APS Features

Accessible Pedestrian Signal Features

Accessible Pedestrian Signal

Accessible Pedestrian Signal

Required features of new types of APS include pushbutton locator tones, audible walk indications, vibrotactile walk indications, tactile arrows, and automatic volume adjustment.  In addition, there are specific requirements for the location of the pushbuttons and speakers.

Pushbutton locator tones

A pushbutton locator tone is “A repeating sound that informs approaching pedestrians that they are required to push a button to actuate pedestrian timing to receive additional information and that enables pedestrians with visual disabilities to locate the pushbutton.” (MUTCD 2009, Section 4E.12, P3)

The pushbutton locator tone can vary from a click sound to a beep type tone. The repetition rate and length of tone are standardized to repeat once per second and to be a short tone, of less than 0.15 seconds or less. (MUTCD Section 4E.12, P4 )  The volume of the pushbutton locator tone is required to be responsive to ambient sound and audible 6 to 12 feet (2 to 4 meters) from the push button or at the building line, whichever is less (MUTCD Section 4E.12, P6 ).

Audible Walk Indications

APS provide an audible indication of the walk interval.

Rapid tick walk indications

In the US, a rapid tick walk indication is required where the APS can be appropriately located on two separated poles on a corner.  Research has found that the rapid tick walk indication results in more accurate and faster recognition and response to the onset of the WALK than other tones or speech walk messages.

Click here to hear the rapid tick walk indication.

Speech walk indications

In a situation where two APS on a corner must be located on the same pole, or less than 10 feet apart, speech walk messages are required.  Research found that speech messages resulted in more accurate recognition than two different tones, but not as accurate a response as a single tone from well-located separated poles.  When using speech messages, consistent wording is important.  Speech messages must begin with the name of the street to be crossed, followed by “Walk sign is on to cross [street name]”.  For example, the speech message for the APS for crossing Patton Avenue would say “Patton, walk sign is on the cross Patton. Patton, walk sign is on to cross Patton” during the walk interval.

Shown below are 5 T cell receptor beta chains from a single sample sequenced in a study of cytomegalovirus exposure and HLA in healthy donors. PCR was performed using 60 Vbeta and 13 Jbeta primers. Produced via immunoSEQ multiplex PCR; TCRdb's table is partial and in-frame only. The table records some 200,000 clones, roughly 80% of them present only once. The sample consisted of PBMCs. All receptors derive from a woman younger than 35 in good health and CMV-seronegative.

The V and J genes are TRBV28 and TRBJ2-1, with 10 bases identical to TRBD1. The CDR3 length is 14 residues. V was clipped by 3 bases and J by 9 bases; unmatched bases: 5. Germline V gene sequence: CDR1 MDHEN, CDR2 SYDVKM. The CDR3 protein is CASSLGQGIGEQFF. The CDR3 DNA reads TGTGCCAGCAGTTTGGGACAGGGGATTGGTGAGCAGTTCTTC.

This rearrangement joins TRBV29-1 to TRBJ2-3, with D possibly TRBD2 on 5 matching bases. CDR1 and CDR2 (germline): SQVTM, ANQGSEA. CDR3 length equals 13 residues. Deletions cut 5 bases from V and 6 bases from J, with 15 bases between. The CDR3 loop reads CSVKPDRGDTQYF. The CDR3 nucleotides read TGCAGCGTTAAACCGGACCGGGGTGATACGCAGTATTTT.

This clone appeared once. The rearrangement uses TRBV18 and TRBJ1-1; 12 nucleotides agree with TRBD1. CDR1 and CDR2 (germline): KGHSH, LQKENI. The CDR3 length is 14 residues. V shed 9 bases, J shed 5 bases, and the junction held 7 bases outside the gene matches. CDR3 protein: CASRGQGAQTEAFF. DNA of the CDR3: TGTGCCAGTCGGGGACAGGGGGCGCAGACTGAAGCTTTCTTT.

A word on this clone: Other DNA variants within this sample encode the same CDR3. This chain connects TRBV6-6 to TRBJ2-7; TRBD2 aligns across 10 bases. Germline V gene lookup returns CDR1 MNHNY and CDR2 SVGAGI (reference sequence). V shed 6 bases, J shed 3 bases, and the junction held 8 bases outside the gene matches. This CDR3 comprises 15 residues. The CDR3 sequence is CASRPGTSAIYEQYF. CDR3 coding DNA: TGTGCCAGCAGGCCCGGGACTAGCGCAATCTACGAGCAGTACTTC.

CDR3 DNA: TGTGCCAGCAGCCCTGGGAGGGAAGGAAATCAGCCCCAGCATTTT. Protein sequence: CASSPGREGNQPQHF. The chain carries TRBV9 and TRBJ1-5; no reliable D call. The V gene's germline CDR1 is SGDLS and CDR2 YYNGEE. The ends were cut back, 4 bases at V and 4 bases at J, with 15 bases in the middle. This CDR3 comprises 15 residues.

If speech messages are used, it’s essential that the pedestrian know the name of the street being crossed. An additional feature, a pushbutton information message, is needed on the device to provide street name information to the pedestrian who is unfamiliar with the intersection. When the pushbutton is pushed and held for more than one second during the flashing or steady don’t walk interval, the pushbutton information message provides a message which includes the name of the street controlled by the pushbutton.

Click here to hear the pushbutton locator tone, then a speech walk message.

Vibrotactile walk indications

Older man with white cane stands with his hand on arrow above pushbuttonThe tactile arrow on the device vibrates during the walk interval.

Tactile arrows

A raised (tactile) arrow is required on the pushbutton and provides information to pedestrians who are blind or low vision about which crosswalk is controlled by the pushbutton.

Yellow pushbutton with silver raised arrow on black background

Tactile Arrow on APS

The arrow must visually contrast with its background. The tactile arrow provides confirmation that is similar to the printed sign and arrow which are commonly provided for pedestrians who are sighted. It is important that the arrow points in the direction of travel on the crosswalk, as it indicates which crosswalk is controlled by that pushbutton. Tactile arrows provide general alignment information for all pedestrians.

The arrow is also the part of the APS that vibrates during the WALK interval.

Automatic volume adjustment

APS have automatic volume adjustment and are automatically responsive to ambient (background) sound.  The volume of the locator tone and the walk indication will be louder  when vehicle and other noise at an intersection is high (as during traffic surge or when a truck is passing) and quieter when background noise volume is lower (night-time hours or lull in traffic).  The volume adjustment responds almost immediately to sounds at the intersection so the volume may change during a signal cycle as vehicles pass by.

More information

For detailed information about APS features and the use of features by pedestrians who are blind or who have low vision, see Chapter 4 of the APS Guide.  

See also: APS Installation Recommendations, APS Resources & APS PowerPoint Presentation